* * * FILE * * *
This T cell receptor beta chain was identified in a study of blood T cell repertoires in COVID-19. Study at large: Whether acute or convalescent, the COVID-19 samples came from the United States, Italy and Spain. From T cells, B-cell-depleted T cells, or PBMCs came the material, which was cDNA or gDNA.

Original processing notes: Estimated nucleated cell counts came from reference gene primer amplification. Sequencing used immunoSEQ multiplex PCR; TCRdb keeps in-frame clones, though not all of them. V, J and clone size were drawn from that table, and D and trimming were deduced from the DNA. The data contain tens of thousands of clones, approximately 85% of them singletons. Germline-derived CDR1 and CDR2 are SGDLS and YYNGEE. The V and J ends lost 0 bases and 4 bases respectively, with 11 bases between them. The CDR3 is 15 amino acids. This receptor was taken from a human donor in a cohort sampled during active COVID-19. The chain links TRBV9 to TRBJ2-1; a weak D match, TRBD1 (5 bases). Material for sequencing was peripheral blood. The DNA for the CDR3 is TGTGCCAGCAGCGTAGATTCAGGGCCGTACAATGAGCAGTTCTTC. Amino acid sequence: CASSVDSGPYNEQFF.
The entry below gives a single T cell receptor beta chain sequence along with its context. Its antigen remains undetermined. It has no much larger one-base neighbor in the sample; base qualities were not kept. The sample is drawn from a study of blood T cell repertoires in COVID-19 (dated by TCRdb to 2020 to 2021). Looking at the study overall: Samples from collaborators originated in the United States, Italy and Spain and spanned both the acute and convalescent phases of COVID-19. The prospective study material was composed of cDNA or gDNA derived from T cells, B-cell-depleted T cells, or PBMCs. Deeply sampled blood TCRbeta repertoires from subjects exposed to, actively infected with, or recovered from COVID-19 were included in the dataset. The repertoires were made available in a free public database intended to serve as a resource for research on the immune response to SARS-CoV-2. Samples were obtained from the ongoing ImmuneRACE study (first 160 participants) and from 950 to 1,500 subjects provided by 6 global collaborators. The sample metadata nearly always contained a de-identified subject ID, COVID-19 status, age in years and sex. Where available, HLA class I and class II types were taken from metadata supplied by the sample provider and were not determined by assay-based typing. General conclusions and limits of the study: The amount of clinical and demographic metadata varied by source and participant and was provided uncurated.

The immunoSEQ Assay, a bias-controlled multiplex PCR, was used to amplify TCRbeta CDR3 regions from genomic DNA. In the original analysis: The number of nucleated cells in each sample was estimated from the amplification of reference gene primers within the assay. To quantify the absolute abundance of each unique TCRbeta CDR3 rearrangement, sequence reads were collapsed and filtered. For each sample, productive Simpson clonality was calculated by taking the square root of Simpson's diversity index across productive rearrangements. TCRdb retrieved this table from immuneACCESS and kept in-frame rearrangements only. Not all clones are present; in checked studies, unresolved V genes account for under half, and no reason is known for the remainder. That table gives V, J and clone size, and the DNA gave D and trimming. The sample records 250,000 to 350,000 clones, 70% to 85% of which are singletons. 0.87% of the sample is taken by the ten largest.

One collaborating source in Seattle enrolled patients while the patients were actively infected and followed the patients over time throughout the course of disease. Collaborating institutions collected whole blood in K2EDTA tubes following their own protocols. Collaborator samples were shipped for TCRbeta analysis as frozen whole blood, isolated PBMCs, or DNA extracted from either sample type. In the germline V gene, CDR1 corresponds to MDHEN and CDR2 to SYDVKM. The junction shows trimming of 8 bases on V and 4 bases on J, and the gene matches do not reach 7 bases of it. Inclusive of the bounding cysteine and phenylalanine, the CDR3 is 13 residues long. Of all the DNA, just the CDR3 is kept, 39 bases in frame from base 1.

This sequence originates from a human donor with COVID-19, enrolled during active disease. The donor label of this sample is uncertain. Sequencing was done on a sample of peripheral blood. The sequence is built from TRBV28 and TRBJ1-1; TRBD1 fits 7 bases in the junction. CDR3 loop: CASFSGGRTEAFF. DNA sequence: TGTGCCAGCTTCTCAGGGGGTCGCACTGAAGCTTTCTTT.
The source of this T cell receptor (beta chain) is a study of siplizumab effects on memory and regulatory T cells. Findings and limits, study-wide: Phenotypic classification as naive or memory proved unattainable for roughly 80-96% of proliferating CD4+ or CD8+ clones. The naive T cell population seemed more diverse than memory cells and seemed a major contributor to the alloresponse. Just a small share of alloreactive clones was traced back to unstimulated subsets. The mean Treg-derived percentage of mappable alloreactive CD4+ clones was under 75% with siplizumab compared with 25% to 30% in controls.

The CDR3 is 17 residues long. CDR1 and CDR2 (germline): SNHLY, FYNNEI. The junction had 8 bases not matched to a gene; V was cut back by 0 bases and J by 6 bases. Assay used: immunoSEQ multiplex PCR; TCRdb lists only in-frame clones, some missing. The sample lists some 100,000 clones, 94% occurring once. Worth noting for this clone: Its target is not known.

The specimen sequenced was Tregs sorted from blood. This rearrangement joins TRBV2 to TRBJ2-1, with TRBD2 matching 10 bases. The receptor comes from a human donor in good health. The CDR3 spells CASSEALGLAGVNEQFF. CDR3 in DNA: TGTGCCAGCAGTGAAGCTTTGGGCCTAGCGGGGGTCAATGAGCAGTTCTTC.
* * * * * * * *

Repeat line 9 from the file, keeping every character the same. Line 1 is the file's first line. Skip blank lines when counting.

The specimen sequenced was Tregs sorted from blood. This rearrangement joins TRBV2 to TRBJ2-1, with TRBD2 matching 10 bases. The receptor comes from a human donor in good health. The CDR3 spells CASSEALGLAGVNEQFF. CDR3 in DNA: TGTGCCAGCAGTGAAGCTTTGGGCCTAGCGGGGGTCAATGAGCAGTTCTTC.